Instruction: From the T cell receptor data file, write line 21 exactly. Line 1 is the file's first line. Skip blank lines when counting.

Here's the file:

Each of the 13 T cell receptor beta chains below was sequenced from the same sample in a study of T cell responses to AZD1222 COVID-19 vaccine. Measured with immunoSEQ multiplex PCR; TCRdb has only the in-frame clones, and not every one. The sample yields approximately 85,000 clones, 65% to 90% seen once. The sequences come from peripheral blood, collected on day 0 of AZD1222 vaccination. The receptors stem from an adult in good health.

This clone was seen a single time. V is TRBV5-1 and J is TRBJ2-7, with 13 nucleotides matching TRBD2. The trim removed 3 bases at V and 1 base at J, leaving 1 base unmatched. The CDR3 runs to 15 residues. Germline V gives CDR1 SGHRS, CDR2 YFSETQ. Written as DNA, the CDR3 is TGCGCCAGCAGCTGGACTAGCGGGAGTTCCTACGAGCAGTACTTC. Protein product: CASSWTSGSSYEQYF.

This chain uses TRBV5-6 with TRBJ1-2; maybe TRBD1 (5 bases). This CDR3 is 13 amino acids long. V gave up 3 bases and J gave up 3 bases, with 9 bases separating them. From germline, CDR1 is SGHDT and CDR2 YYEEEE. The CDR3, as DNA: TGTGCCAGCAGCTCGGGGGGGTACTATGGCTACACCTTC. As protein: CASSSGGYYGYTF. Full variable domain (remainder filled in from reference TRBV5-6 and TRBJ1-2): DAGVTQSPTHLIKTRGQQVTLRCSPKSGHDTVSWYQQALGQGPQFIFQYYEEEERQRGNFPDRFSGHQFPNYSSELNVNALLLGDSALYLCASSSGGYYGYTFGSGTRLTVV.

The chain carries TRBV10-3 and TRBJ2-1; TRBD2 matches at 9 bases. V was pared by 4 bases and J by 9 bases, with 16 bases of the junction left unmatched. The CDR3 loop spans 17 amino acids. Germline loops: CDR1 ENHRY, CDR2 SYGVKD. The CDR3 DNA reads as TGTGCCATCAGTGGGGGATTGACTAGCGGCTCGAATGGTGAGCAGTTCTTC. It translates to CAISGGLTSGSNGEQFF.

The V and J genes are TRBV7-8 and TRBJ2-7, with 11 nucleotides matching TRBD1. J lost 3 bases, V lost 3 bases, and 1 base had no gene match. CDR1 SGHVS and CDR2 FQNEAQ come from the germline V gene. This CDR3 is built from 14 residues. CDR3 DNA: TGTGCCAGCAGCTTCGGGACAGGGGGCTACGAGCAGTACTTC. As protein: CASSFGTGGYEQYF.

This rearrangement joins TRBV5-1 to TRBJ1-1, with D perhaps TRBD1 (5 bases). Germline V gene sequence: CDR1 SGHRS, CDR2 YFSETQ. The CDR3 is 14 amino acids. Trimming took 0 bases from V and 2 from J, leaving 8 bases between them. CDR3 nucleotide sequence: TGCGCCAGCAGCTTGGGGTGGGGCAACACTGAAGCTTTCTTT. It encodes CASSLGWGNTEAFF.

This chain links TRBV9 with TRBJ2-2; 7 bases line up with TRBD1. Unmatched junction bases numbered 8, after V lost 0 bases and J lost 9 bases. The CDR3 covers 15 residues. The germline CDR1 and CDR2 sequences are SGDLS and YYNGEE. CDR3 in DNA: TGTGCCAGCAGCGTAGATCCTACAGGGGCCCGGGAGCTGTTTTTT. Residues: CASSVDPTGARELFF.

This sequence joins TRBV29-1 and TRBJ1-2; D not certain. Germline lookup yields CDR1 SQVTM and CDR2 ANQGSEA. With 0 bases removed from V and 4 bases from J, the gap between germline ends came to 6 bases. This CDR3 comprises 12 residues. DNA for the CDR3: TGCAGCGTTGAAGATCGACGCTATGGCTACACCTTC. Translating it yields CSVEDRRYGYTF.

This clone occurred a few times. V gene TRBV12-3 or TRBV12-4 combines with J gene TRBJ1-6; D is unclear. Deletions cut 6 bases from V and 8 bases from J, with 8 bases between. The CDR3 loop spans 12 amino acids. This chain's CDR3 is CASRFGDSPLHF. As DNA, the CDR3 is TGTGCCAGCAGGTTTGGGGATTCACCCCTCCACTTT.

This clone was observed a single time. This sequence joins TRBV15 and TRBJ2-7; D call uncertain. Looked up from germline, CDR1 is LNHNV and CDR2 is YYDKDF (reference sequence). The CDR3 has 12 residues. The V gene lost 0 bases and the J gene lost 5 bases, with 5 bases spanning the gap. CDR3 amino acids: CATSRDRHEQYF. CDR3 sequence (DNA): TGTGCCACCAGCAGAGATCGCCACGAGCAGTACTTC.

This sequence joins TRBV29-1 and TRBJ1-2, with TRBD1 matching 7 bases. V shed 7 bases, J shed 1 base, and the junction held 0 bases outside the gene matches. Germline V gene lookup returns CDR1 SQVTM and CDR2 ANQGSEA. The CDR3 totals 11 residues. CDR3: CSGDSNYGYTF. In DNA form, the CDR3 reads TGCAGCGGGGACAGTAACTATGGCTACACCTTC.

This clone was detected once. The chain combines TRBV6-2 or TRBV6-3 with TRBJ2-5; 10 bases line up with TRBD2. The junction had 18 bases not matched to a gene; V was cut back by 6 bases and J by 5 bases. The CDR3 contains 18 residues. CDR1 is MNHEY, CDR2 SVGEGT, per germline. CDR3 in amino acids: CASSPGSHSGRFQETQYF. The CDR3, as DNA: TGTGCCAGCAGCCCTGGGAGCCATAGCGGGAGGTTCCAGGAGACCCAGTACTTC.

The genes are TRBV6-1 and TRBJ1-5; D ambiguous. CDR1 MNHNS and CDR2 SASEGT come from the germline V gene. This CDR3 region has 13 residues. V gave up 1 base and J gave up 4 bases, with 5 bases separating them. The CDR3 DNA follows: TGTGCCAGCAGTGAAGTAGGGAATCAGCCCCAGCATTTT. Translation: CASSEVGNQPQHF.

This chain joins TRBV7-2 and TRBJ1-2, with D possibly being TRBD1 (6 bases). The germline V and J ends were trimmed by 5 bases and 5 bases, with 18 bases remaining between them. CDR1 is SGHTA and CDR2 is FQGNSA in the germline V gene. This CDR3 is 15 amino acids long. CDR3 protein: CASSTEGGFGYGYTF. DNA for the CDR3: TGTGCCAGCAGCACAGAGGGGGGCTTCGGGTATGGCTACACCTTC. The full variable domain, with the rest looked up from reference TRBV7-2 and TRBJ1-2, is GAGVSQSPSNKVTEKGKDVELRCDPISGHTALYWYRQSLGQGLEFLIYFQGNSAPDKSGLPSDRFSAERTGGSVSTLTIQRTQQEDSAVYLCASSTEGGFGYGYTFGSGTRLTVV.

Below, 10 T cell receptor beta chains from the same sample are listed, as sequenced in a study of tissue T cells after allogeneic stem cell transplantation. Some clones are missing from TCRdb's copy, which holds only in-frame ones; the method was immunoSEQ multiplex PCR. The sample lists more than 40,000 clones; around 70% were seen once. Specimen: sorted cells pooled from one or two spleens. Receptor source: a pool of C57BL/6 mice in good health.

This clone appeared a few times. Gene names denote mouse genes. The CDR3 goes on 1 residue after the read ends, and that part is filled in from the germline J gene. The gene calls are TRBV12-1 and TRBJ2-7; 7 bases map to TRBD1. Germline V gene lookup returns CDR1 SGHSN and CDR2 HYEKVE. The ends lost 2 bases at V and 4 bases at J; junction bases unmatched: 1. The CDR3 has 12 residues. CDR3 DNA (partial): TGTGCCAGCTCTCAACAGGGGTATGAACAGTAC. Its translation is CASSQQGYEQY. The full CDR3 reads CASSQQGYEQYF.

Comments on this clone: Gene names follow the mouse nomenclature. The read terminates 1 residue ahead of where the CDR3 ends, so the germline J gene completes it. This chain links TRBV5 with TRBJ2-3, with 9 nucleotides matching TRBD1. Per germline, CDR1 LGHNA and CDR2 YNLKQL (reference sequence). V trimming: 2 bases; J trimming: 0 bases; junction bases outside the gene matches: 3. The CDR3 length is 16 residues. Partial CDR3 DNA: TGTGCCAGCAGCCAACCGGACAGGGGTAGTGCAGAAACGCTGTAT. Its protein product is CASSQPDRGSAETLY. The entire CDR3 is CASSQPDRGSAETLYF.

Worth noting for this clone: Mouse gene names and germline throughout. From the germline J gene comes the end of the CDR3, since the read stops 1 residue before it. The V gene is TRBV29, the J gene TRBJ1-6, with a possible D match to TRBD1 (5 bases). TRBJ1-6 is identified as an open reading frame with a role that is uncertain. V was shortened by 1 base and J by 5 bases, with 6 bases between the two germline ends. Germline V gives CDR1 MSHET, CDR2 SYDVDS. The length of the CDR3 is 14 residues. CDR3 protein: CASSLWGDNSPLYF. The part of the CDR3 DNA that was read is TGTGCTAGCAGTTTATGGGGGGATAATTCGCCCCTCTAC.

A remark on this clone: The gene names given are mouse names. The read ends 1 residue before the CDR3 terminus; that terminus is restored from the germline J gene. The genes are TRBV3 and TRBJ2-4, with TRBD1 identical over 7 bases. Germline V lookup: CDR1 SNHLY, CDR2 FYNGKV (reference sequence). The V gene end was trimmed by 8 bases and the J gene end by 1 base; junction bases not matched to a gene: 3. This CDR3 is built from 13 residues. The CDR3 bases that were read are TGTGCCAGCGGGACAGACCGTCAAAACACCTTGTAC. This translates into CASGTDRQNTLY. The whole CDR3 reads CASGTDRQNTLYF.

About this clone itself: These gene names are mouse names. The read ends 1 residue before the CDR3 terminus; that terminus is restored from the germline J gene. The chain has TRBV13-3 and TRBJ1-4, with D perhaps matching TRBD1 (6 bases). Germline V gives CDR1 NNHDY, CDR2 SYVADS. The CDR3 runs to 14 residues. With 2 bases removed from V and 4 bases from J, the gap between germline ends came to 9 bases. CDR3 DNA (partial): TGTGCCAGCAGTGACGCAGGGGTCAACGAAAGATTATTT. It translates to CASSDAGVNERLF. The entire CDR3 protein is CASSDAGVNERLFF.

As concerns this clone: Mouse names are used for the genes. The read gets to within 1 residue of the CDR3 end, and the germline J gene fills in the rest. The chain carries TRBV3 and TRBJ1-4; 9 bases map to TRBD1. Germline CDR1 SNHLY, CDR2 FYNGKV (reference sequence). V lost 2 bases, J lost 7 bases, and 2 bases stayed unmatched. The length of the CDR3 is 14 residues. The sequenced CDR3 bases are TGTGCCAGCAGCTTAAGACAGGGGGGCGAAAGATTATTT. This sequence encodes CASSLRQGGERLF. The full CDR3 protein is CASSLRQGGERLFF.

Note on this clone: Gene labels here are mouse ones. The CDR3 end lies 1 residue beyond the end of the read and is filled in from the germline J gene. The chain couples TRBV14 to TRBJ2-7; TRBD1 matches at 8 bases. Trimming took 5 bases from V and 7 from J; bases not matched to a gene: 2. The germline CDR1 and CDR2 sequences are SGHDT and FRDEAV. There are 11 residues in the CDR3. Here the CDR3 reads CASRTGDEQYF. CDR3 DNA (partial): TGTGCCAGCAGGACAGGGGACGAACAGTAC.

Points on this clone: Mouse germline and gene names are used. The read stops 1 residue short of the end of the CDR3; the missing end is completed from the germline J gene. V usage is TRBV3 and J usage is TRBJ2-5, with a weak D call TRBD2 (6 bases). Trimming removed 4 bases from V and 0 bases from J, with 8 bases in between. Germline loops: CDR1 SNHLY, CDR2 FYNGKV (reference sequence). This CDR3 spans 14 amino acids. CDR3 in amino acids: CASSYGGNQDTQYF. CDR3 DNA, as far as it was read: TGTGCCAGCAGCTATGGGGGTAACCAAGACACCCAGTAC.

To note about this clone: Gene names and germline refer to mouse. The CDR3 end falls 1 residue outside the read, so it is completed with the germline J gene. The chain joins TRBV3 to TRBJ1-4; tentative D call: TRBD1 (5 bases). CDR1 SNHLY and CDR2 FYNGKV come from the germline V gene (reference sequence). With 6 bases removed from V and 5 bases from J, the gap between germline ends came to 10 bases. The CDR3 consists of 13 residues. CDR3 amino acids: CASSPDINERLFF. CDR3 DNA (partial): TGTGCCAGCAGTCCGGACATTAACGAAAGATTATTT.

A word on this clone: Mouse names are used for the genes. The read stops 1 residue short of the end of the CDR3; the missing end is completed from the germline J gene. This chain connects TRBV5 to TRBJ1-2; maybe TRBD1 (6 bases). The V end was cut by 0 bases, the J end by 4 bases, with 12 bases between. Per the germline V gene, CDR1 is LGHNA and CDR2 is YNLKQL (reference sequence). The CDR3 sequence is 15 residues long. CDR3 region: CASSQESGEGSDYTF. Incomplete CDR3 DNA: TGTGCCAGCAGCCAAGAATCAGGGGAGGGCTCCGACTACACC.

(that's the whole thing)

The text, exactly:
As concerns this clone: Mouse names are used for the genes. The read gets to within 1 residue of the CDR3 end, and the germline J gene fills in the rest. The chain carries TRBV3 and TRBJ1-4; 9 bases map to TRBD1. Germline CDR1 SNHLY, CDR2 FYNGKV (reference sequence). V lost 2 bases, J lost 7 bases, and 2 bases stayed unmatched. The length of the CDR3 is 14 residues. The sequenced CDR3 bases are TGTGCCAGCAGCTTAAGACAGGGGGGCGAAAGATTATTT. This sequence encodes CASSLRQGGERLF. The full CDR3 protein is CASSLRQGGERLFF.